Mort Weiss turned 71 last year. Records from sixty, fifty, forty years back, of anybody playing clarinet as he does now, would have been equally noteworthy with this second CD, even without the novelty of also featuring a Hammond B3 player (far less the man Weiss isn't alone in calling the Hammond B3 player). This may be the only clarinet/organ/guitar quartet on disc, but there were never that many more major bebop clarinetists.
Discord is mentioned in Weiss's notes to the present set, and a 30 to 40-year hiatus in Weiss' career (independent sources suggest he not unreasonably tired of touring on tenor). The discord was over the prominent billing of the aforementioned Hammond B3 player (Joey DeFrancesco) on a previous CD, and initial plans to credit this one to the organist himself, naming Weiss as a sideman. The company with a major call on the organist's services wanted reference minimised to his part as a member of a Mort Weiss Quartet on the previous CD, and blocked plans for the present set to appear under any name. After about three more years the ban was rescinded, DeFrancesco's name isn't on the front of the sleeve, and Weiss is wonderful.
The organist's enthusiasm for the present CD is entirely explicable. As the organist is known to do, and does here enthusiastically too, Weiss swings mightily: when he really gets going he pretty well skis through, across or over chord sequences, after the fashion of a linear improvisation performed on organ. Weiss never forms a note with the clarity and precision achieved by some schooled clarinetists when they're not playing jazz, or when their attempts to play jazz go cold and die. He is a jazz clarinetist, rare enough without being (as he is) among the best bop ones.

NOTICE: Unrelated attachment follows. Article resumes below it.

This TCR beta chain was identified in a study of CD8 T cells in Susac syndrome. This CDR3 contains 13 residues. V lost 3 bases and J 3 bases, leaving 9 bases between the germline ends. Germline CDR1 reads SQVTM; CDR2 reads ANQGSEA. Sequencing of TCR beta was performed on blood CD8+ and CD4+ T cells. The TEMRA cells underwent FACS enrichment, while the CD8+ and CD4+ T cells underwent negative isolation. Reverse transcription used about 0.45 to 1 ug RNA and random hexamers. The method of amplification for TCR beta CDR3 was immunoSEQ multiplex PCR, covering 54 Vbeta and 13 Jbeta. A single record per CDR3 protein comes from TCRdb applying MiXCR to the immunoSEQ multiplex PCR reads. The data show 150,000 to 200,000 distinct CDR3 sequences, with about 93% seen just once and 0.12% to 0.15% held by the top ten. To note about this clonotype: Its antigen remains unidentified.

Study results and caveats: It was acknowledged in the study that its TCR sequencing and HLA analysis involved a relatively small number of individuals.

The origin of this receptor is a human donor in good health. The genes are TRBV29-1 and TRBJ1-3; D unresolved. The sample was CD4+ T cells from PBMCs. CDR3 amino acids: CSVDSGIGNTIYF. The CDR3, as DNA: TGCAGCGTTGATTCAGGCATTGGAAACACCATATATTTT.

Forget questions of the unusual combination of instruments; this clarinetist and this organist match each other, the drummer matches them, and the guitarist's preference for a down-to-earth and straight-up approach can really set things up for Weissas when he launches a skiddy skittering effort to determine, by way of a clarinet solo, "How High the Moon."
Where soloing on "I Thought About You," Weiss switches from sensitively simple to knocked-out; after having begun another ballad, "Love Letters," with soft lyrical playing, he follows an organ solo (by guru Joey de Francesco) that's equivalent to deep yoga breathing with yet more of the same relaxed and beautiful stuff.
"Yesterday" also begins with soft-toned clarinet, before Weiss resumes the mercurial style of his more superheated jamming. He's not shy of wildness, but while the last track's indeed called "Fools Rush In"and angels might fear to tread quite in the same terms as Weiss' fingers do on the clarinetrushing in is one way to demonstrate you're no fool. As well as no coward. A musician!
Track Listing: Ornithology; I Thought About You; Falling in Love with Love; Love Letters; Billy's [Billie's] Bounce; Autumn Leaves; Yesterdays; You Stepped out of a Dream; Fools Rush In